The Massachusetts Horticultural Society, founded in 1829, is the oldest, formally organized horticultural institution in the United States. Providing information on horticulture and related sciences, it has disseminated this information through its Library, educational programming, exhibitions and community outreach initiatives. MHS has successfully championed many important issues throughout its history, such as the introduction of food plants (Concord Grape, 1853), the garden cemetery movement (Mount Auburn Cemetery, 1831), the school garden movement (1880s), the adornment Boston’s back alleys by establishing home gardens (1930s), the victory garden movement (1940s), and the garden history movement (1990).
Since 2001, the headquarters of the Massachusetts Horticultural Society has been at Elm Bank, located on the town lines of Wellesley and Dover. The Society is supported by revenues generated by membership (the organization currently has approximately 5,500 members), weddings and functions at our Elm Bank location, and by generous contributions from individuals, corporations and foundations. These funds support the Society’s mission throughout Massachusetts and at the Gardens at Elm Bank. MHS currently receives no government funding.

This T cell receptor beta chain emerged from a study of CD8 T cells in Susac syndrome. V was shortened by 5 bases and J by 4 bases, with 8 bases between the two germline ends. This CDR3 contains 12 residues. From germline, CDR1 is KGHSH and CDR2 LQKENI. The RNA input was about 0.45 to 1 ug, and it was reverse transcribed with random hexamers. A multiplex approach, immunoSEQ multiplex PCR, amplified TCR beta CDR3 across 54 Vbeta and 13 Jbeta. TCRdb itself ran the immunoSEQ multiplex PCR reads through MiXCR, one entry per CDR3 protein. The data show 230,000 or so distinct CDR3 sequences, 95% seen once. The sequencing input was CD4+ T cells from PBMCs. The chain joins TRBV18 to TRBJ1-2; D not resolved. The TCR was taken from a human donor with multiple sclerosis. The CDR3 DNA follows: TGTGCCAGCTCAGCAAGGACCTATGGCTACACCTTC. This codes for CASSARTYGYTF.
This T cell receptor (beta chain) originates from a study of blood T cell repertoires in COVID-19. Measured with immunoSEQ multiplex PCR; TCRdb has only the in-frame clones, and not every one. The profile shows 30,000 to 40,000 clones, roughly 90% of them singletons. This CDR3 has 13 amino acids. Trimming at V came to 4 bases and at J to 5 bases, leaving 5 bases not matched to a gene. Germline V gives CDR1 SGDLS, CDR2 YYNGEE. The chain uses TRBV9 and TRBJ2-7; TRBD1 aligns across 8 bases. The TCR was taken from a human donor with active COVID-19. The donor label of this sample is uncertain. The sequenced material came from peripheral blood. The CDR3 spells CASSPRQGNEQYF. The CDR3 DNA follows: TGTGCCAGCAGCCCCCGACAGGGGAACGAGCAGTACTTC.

THE MANOR HOUSE
More than a century ago, Alice Cheney-Balzell realized a grand vision for her father’s estate at Elm Bank. As the steward of this beautiful property, the Massachusetts Horticultural Society wants to keep this vision alive. The question is: “How do we restore the manor house and have it be a sustainable asset for Mass Hort?” The estate passed through several owners before Benjamin Pierce Cheney, a businessman and a member of the Massachusetts Horticultural Society’s Financial Committee, bought it for $10,000 in 1874. Cheney built a Victorian style house among the ancient elms. In 1907, his daughter Alice Cheney Balzell, inherited the property, and devoted herself to its grand transformation during her thirty-year residence. She commissioned architects John Marvin Carrere and Thomas Hastings, who designed the New York Public Library, to design a neo-Georgian house, and the Olmsted Brothers Firm to design the grounds. The estate was called Elm Bank. After Alice Cheney Baltzell died in 1938, the house reverted to Dartmouth College. In 1940, the college sold it to the Stigmatine Fathers, who operated a school and camp for thirty five years. The Commonwealth of Massachusetts purchased the property in the mid 1970s and in 1996, the 36-acre property was leased to the Massachusetts Horticultural Society for a term of 100 years. Operations moved to Elm Bank in 1998 and by 2001 the Society had established its headquarters and horticultural center at Elm Bank. The property is listed on the National Register of Historic Places. As Massachusetts Horticultural Society looks to the future, discussions of the manor house and its potential are part of that conversation.